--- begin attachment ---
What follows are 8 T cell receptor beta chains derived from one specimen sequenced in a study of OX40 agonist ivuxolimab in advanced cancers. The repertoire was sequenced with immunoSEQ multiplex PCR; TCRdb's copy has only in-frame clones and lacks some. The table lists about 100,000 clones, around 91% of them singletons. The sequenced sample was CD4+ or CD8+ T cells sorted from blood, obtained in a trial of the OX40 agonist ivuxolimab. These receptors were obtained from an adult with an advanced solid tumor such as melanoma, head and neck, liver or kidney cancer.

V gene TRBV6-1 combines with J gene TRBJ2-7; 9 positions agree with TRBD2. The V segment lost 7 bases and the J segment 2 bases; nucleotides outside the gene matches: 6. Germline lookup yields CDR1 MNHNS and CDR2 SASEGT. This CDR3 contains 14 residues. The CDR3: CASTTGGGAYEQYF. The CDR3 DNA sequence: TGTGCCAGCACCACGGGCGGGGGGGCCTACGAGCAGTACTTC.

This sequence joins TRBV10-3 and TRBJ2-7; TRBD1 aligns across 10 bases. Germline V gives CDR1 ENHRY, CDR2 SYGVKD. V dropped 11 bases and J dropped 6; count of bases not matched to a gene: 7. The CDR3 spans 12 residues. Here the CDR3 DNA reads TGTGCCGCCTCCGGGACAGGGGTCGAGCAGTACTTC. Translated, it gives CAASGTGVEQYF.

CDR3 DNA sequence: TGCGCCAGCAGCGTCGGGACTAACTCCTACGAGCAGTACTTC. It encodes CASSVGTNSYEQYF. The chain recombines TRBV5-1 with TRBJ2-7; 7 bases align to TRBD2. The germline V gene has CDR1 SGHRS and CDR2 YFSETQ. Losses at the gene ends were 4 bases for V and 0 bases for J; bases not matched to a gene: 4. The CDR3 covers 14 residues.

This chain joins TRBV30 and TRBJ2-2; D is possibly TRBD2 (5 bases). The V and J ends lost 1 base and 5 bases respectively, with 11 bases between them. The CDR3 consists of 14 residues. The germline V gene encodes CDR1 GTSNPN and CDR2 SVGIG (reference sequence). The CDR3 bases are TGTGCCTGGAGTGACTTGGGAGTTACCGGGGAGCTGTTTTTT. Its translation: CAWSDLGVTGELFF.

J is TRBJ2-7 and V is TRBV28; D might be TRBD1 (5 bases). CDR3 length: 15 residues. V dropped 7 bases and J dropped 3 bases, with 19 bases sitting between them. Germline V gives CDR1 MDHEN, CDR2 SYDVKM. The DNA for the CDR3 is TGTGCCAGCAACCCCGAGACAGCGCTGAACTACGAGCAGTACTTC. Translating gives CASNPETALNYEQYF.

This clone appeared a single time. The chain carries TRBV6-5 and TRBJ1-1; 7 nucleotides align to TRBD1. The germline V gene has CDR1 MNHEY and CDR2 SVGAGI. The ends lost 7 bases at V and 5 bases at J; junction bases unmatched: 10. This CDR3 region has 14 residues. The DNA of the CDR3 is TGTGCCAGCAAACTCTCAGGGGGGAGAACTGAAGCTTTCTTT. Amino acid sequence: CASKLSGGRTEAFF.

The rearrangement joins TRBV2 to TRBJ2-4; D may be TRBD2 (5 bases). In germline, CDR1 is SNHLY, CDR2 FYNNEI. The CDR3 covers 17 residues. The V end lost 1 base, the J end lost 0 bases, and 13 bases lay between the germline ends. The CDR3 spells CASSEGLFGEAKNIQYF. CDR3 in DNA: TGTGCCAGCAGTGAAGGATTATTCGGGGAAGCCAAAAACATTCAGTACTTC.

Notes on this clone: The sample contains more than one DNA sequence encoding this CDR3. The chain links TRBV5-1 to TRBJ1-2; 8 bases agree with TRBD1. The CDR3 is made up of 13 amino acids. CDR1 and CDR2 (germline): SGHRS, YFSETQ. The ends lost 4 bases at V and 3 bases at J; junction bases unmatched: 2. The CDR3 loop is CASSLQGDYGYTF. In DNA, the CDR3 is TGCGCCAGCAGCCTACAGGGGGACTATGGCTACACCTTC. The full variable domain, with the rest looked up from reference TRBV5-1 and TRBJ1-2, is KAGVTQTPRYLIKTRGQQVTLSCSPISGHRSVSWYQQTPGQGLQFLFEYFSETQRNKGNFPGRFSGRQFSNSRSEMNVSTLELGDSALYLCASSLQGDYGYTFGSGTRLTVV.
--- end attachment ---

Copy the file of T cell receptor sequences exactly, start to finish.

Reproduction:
What follows are 8 T cell receptor beta chains derived from one specimen sequenced in a study of OX40 agonist ivuxolimab in advanced cancers. The repertoire was sequenced with immunoSEQ multiplex PCR; TCRdb's copy has only in-frame clones and lacks some. The table lists about 100,000 clones, around 91% of them singletons. The sequenced sample was CD4+ or CD8+ T cells sorted from blood, obtained in a trial of the OX40 agonist ivuxolimab. These receptors were obtained from an adult with an advanced solid tumor such as melanoma, head and neck, liver or kidney cancer.

V gene TRBV6-1 combines with J gene TRBJ2-7; 9 positions agree with TRBD2. The V segment lost 7 bases and the J segment 2 bases; nucleotides outside the gene matches: 6. Germline lookup yields CDR1 MNHNS and CDR2 SASEGT. This CDR3 contains 14 residues. The CDR3: CASTTGGGAYEQYF. The CDR3 DNA sequence: TGTGCCAGCACCACGGGCGGGGGGGCCTACGAGCAGTACTTC.

This sequence joins TRBV10-3 and TRBJ2-7; TRBD1 aligns across 10 bases. Germline V gives CDR1 ENHRY, CDR2 SYGVKD. V dropped 11 bases and J dropped 6; count of bases not matched to a gene: 7. The CDR3 spans 12 residues. Here the CDR3 DNA reads TGTGCCGCCTCCGGGACAGGGGTCGAGCAGTACTTC. Translated, it gives CAASGTGVEQYF.

CDR3 DNA sequence: TGCGCCAGCAGCGTCGGGACTAACTCCTACGAGCAGTACTTC. It encodes CASSVGTNSYEQYF. The chain recombines TRBV5-1 with TRBJ2-7; 7 bases align to TRBD2. The germline V gene has CDR1 SGHRS and CDR2 YFSETQ. Losses at the gene ends were 4 bases for V and 0 bases for J; bases not matched to a gene: 4. The CDR3 covers 14 residues.

This chain joins TRBV30 and TRBJ2-2; D is possibly TRBD2 (5 bases). The V and J ends lost 1 base and 5 bases respectively, with 11 bases between them. The CDR3 consists of 14 residues. The germline V gene encodes CDR1 GTSNPN and CDR2 SVGIG (reference sequence). The CDR3 bases are TGTGCCTGGAGTGACTTGGGAGTTACCGGGGAGCTGTTTTTT. Its translation: CAWSDLGVTGELFF.

J is TRBJ2-7 and V is TRBV28; D might be TRBD1 (5 bases). CDR3 length: 15 residues. V dropped 7 bases and J dropped 3 bases, with 19 bases sitting between them. Germline V gives CDR1 MDHEN, CDR2 SYDVKM. The DNA for the CDR3 is TGTGCCAGCAACCCCGAGACAGCGCTGAACTACGAGCAGTACTTC. Translating gives CASNPETALNYEQYF.

This clone appeared a single time. The chain carries TRBV6-5 and TRBJ1-1; 7 nucleotides align to TRBD1. The germline V gene has CDR1 MNHEY and CDR2 SVGAGI. The ends lost 7 bases at V and 5 bases at J; junction bases unmatched: 10. This CDR3 region has 14 residues. The DNA of the CDR3 is TGTGCCAGCAAACTCTCAGGGGGGAGAACTGAAGCTTTCTTT. Amino acid sequence: CASKLSGGRTEAFF.

The rearrangement joins TRBV2 to TRBJ2-4; D may be TRBD2 (5 bases). In germline, CDR1 is SNHLY, CDR2 FYNNEI. The CDR3 covers 17 residues. The V end lost 1 base, the J end lost 0 bases, and 13 bases lay between the germline ends. The CDR3 spells CASSEGLFGEAKNIQYF. CDR3 in DNA: TGTGCCAGCAGTGAAGGATTATTCGGGGAAGCCAAAAACATTCAGTACTTC.

Notes on this clone: The sample contains more than one DNA sequence encoding this CDR3. The chain links TRBV5-1 to TRBJ1-2; 8 bases agree with TRBD1. The CDR3 is made up of 13 amino acids. CDR1 and CDR2 (germline): SGHRS, YFSETQ. The ends lost 4 bases at V and 3 bases at J; junction bases unmatched: 2. The CDR3 loop is CASSLQGDYGYTF. In DNA, the CDR3 is TGCGCCAGCAGCCTACAGGGGGACTATGGCTACACCTTC. The full variable domain, with the rest looked up from reference TRBV5-1 and TRBJ1-2, is KAGVTQTPRYLIKTRGQQVTLSCSPISGHRSVSWYQQTPGQGLQFLFEYFSETQRNKGNFPGRFSGRQFSNSRSEMNVSTLELGDSALYLCASSLQGDYGYTFGSGTRLTVV.